Israeli scientist: 'Early humans may have survived extremely cold conditions'

Small rodent fossils found in Israel challenge assumptions about when man first arrived there.

Marcy Oster, JTA ,

Rodent fossil
Rodent fossil
iStock

The discovery of 200,000-year-old fossils in a cave in northern Israel shows that the first humans migrated to Israel during the Ice Age, or 100,000 years earlier than previously believed.

The findings were published Sunday in the Journal of Human Evolution by Lior Weissbrod of the Israel Antiquities Authority and Mina Weinstein-Evron of the Zinman Institute of Archaeology at the University of Haifa.

It previously was believed that the cold and dry climate of the Ice Age was a barrier to the intercontinental migration of humans out of Africa.

The scientists examined animal fossils from the Misliya Cave in Mount Carmel, and identified a vole species that characterized northern and cold regions. The rodents, who were only capable of living in cold climates, were found close to a nearly 200,000-year-old human jawbone, among the earliest human remains outside Africa.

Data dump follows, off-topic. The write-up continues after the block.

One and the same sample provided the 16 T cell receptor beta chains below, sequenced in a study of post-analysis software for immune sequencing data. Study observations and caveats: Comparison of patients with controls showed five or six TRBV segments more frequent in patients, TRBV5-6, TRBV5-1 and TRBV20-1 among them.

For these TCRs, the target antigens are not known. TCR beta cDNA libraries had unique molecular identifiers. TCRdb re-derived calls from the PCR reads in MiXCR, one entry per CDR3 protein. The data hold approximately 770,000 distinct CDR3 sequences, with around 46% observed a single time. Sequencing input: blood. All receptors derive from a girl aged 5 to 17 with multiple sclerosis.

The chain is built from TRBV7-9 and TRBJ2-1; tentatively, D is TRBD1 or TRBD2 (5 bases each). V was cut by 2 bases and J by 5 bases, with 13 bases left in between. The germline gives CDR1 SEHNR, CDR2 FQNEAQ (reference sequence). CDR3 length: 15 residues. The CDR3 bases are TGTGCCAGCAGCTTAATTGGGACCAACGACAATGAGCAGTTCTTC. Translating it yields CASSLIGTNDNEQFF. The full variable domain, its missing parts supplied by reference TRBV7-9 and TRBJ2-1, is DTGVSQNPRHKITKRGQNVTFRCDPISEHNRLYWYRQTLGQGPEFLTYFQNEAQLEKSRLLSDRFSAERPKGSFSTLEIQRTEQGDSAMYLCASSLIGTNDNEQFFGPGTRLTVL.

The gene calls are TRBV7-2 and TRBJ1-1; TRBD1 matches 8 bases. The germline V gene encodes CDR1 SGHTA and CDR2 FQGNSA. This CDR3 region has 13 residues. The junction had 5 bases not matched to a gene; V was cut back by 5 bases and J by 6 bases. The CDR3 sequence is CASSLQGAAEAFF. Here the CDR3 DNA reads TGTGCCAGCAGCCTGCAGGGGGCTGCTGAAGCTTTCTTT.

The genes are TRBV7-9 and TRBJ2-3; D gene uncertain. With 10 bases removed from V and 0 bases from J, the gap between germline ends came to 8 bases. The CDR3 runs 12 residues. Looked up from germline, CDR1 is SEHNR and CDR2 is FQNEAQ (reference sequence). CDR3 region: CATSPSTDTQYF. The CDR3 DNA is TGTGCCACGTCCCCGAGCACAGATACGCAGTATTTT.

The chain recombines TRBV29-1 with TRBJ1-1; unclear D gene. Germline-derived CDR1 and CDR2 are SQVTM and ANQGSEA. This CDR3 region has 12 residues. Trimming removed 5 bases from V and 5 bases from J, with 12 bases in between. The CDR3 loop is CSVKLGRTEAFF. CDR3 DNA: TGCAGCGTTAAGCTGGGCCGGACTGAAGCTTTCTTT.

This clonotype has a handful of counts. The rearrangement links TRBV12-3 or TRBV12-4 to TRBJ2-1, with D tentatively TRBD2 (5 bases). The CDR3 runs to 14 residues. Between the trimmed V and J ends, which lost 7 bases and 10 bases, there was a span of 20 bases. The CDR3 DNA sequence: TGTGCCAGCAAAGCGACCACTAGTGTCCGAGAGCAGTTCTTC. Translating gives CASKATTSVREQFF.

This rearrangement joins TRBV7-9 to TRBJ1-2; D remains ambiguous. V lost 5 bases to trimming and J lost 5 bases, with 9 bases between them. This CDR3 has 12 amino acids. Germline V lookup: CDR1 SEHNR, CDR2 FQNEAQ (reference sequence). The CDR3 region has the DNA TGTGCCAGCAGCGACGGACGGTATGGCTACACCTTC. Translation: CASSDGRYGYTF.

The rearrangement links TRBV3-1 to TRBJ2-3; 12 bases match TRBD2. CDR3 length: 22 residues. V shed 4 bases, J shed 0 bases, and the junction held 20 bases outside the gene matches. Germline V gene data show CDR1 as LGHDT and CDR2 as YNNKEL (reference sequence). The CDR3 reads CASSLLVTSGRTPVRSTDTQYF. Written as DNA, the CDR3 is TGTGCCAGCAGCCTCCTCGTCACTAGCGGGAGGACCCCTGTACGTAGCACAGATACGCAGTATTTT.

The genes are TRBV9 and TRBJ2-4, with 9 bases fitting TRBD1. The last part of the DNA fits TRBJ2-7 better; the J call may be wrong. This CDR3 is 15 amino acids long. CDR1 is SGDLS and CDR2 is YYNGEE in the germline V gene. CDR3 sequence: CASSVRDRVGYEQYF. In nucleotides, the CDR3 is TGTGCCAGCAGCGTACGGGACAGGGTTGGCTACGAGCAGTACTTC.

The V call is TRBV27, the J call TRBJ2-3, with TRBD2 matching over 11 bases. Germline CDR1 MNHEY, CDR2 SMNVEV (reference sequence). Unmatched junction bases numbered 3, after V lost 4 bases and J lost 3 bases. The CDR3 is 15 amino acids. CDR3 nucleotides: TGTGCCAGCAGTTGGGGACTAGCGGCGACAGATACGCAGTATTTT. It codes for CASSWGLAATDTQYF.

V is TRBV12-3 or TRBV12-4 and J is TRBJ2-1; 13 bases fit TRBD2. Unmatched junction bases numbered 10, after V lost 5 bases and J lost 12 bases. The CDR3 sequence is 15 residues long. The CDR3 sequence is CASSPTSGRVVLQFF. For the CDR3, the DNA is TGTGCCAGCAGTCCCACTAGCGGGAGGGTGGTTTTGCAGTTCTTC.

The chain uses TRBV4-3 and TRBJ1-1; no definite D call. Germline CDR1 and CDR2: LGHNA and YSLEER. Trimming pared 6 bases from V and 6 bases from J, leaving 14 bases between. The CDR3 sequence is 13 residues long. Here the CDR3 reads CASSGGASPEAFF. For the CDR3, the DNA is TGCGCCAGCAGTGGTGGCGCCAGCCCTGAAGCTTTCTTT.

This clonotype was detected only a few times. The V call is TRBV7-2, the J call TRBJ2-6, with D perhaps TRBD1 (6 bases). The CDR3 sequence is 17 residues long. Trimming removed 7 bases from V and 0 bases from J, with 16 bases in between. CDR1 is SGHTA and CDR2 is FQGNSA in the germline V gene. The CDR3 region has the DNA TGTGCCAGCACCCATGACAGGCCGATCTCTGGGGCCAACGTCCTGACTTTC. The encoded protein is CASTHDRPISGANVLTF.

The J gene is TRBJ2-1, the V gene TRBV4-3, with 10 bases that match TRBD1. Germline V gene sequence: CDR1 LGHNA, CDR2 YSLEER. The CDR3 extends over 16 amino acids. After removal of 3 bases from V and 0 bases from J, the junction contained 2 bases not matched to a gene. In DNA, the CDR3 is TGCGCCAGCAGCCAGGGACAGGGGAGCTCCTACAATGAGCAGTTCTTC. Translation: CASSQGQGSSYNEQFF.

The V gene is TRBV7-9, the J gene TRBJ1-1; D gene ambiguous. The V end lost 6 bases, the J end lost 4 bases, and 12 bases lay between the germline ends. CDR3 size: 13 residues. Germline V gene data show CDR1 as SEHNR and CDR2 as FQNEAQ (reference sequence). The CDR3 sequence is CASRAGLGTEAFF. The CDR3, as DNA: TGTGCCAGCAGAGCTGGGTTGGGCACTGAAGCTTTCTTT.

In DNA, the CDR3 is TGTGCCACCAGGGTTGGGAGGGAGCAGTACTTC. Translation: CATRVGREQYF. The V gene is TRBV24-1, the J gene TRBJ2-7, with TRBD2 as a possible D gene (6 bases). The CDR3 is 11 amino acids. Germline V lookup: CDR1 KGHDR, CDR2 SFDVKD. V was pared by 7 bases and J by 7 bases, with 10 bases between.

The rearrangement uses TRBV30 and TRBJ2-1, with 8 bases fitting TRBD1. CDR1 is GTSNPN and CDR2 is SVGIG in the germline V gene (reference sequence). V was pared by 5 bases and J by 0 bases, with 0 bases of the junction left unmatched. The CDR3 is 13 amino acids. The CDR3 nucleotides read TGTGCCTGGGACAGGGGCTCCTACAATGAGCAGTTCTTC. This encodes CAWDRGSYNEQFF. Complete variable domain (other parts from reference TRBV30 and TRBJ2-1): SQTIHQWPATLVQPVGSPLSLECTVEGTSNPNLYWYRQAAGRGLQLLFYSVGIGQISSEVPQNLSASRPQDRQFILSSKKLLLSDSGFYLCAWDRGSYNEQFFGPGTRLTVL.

“(H)ere in Israel, cold conditions prevailed that allowed such animals to survive. Finding the human jawbone in the same layer where the rodent lived suggests that these early humans survived under these conditions,” Weissbrod said in a statement.

Weissbrod said the tiny remains are of paramount importance to the study of natural selection affecting human evolution.



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